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Released 15 June 2012
Director Steven Spielberg

Roy Scheider, Robert Shaw, Richard Dreyfuss, Lorraine Gary, Murray Hamilton, Carl Gottlieb, Jeffrey Kramer, Susan Backlinie, Jonathan Filley
Writer(s) Peter Benchley, Carl Gottlieb
Producer(s) David Brown, Richard D. Zanuck
Origin United States
Running Time 124 minutes
Genre Thriller
Rating 12A

The original and best.

The best film to hit cinemas this week (and perhaps all summer) is thirty-seven years old, had a troubled production and featured a notoriously unreliable star known as Bruce, or on occasion, The Great White Turd. Jaws, the film that has scarred generations is receiving a very welcome re-release on the big screen and what a treat it is. The tale of a small island town terrorised by a Great White shark during its busy summer season is an almost perfect piece of cinema that has lost none of its power or its good looks.

Because Jaws is really a beautiful film despite what its director, the young Steven Spielberg, may have thought of its ungainly star. Ok, so during the shark autopsy scene, it may look like Richard Dreyfuss is cutting into a sofa but when it counts, the mechanical effects work astonishingly well. Bruce may have been a nightmare to work with and a little less reliable than one would hope for but give me his weighty, threatening presence over the CGI of Deep Blue Sea any day! Besides, it’s down to the failings of that shark that Jaws is the masterpiece that it is. Unable to show the shark as much as he would like, Spielberg had to create tension in other ways; with the famous John Williams score and the kind of tantalising hide and seek tactics that would have made Hitchcock proud.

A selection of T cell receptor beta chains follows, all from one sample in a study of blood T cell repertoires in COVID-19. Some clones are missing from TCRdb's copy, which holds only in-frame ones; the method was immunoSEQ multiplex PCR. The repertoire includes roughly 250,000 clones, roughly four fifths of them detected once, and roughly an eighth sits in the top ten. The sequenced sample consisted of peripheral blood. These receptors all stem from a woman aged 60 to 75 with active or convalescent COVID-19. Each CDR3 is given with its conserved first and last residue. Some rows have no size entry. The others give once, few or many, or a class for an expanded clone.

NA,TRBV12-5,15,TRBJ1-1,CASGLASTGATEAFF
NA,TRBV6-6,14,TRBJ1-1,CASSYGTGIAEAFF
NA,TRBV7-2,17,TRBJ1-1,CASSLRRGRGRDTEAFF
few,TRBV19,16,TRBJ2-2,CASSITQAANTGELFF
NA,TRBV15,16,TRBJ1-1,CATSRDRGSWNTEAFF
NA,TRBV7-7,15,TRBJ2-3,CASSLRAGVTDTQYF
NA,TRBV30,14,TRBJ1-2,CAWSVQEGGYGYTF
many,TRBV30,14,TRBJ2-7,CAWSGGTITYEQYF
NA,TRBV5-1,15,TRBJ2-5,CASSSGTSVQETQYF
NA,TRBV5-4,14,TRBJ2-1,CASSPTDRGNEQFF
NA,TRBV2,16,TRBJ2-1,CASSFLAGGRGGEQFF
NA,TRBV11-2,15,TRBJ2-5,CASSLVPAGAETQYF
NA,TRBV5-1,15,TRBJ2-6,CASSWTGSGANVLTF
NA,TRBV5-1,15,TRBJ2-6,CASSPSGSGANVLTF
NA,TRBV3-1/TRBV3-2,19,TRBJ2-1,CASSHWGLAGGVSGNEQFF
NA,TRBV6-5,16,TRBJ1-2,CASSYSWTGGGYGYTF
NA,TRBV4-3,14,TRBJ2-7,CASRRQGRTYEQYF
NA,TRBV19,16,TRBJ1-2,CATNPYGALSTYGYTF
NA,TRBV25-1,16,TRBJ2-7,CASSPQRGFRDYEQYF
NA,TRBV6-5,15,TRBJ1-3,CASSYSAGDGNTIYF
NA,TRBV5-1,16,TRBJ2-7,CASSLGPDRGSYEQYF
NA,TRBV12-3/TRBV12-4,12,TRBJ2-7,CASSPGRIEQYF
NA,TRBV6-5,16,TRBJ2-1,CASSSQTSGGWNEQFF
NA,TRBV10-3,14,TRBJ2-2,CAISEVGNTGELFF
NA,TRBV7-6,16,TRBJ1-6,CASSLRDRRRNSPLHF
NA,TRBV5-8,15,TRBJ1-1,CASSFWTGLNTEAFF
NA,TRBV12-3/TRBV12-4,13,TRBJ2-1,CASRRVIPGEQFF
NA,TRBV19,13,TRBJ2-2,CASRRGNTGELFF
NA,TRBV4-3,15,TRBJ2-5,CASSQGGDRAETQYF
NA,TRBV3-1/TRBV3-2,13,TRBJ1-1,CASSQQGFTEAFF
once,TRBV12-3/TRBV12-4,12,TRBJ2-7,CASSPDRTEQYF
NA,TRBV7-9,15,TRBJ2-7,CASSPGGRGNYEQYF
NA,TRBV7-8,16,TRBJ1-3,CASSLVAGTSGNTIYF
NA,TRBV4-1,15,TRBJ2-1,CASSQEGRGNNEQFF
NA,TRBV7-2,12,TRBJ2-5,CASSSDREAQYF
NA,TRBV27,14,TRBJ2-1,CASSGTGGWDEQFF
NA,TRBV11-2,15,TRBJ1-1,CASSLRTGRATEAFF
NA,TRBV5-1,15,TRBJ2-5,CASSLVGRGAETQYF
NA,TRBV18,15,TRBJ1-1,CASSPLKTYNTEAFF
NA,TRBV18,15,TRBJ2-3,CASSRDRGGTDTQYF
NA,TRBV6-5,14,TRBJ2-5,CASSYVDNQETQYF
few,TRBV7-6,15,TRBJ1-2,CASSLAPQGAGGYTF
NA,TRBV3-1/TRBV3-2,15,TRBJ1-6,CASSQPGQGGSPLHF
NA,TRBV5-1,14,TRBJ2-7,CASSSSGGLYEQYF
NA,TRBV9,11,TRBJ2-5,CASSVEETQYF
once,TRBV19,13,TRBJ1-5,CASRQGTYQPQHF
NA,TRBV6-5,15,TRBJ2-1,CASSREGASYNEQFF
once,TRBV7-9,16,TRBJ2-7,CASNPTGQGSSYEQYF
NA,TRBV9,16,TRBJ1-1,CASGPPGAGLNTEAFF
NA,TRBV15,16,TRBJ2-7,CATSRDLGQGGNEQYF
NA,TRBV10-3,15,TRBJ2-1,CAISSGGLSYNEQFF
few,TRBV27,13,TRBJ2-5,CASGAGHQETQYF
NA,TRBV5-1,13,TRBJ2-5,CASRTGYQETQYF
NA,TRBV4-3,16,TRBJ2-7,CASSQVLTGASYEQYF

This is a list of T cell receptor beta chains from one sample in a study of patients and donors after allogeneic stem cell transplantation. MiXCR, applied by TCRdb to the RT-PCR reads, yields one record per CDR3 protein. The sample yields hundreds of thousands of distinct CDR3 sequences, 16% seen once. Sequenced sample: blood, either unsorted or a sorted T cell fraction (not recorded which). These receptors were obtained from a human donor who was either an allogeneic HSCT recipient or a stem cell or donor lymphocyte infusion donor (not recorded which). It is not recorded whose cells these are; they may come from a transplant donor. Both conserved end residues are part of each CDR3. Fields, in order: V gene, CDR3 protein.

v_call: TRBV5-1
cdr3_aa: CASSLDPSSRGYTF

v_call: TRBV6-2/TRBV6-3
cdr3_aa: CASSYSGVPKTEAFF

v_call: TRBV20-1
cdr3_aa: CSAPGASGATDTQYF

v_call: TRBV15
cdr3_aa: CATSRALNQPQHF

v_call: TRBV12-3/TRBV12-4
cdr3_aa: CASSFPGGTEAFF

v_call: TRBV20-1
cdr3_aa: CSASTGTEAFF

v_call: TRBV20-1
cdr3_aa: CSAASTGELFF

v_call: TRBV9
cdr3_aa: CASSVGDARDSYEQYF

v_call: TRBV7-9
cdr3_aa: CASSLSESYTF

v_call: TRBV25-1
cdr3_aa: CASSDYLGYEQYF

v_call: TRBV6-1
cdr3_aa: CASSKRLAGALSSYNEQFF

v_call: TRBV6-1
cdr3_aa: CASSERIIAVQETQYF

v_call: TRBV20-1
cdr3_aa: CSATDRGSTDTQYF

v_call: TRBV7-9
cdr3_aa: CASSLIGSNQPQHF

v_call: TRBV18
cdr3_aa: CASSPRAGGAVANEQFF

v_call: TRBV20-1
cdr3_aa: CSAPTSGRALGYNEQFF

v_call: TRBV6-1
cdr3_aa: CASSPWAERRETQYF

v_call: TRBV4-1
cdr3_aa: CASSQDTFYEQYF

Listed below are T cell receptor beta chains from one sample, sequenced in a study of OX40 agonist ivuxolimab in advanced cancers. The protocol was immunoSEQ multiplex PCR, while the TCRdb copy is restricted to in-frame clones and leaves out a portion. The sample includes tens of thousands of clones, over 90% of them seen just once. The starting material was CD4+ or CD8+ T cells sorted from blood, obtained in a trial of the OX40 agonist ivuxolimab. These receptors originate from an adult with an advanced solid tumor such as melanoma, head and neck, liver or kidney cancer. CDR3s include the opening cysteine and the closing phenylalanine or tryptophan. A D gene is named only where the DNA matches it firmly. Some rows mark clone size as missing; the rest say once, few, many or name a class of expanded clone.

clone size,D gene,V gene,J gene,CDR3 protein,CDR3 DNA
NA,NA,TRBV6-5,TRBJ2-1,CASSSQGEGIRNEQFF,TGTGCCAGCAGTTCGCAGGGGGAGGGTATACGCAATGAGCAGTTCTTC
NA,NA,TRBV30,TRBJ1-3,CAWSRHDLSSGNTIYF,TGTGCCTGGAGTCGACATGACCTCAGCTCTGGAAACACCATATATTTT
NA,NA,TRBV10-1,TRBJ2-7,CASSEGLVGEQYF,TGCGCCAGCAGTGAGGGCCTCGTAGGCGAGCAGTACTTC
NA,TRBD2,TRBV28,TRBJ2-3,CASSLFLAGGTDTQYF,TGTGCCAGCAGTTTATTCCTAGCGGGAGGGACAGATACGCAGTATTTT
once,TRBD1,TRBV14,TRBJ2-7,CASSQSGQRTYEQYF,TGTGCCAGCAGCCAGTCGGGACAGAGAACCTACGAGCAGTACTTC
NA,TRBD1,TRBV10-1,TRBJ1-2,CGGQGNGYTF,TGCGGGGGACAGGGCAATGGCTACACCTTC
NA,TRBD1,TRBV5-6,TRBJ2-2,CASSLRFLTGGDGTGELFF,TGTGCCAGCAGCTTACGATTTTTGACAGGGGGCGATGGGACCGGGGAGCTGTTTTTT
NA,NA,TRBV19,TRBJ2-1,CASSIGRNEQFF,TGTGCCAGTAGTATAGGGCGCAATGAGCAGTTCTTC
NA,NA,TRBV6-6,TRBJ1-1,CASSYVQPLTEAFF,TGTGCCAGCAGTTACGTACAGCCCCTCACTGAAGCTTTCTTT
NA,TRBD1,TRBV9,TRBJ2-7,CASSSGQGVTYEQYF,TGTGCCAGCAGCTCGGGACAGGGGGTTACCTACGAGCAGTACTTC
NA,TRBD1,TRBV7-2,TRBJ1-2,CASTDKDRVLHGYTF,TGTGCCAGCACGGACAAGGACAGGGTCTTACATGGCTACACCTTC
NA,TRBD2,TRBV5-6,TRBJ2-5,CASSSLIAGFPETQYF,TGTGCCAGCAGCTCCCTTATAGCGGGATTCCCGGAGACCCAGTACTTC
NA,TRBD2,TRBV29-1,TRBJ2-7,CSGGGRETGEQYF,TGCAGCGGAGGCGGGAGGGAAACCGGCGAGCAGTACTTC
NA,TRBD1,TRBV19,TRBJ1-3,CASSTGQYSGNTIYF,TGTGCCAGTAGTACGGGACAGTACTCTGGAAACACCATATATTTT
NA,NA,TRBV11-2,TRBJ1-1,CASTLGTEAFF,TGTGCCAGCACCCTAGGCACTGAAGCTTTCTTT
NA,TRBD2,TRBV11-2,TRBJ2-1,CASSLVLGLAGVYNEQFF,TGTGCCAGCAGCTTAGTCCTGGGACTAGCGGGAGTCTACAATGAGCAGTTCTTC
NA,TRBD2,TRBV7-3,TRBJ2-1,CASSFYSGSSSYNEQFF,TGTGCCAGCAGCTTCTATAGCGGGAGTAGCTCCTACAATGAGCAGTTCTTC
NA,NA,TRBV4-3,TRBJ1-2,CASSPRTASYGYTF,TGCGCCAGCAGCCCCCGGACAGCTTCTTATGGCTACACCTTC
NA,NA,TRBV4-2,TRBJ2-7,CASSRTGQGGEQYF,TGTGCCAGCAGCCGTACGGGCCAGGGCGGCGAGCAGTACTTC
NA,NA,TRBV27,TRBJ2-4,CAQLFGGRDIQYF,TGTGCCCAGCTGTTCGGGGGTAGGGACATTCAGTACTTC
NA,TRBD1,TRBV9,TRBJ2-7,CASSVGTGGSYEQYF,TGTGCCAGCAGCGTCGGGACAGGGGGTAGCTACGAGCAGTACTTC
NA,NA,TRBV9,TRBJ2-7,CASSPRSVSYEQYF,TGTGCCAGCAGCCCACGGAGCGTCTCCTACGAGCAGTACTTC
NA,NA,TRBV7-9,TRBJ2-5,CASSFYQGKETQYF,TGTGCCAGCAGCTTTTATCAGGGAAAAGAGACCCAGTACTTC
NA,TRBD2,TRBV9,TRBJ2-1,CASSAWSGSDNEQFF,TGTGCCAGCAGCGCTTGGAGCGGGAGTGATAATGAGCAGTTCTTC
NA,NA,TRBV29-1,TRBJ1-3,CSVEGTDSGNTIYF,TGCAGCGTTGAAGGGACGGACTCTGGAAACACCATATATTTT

On watching Jaws again it is this quality of storytelling that really hits home. It may have the dubious title of being the father of the summer blockbuster but it has so much more depth than the great empty spectacles that would follow it. The script is consistently sharp and witty, whether dealing with small town politics or the bite radius of a tiger shark. The cast is equally flawless. Roy Scheider, Robert Shaw and Richard Dreyfuss are all perfect and form one of the most memorable trios in film history. Even Lorraine Gray has such a warm, natural presence that we can almost forgive her for Jaws: The Revenge. Almost.

During one scene on Quint’s boat as Brody is silhouetted against a dusky evening sky, a shooting star is captured streaming into shot - a once in a lifetime event for a truly special piece of cinema. Do yourself a favour this weekend and see it on the big screen.

- Linda O’Brien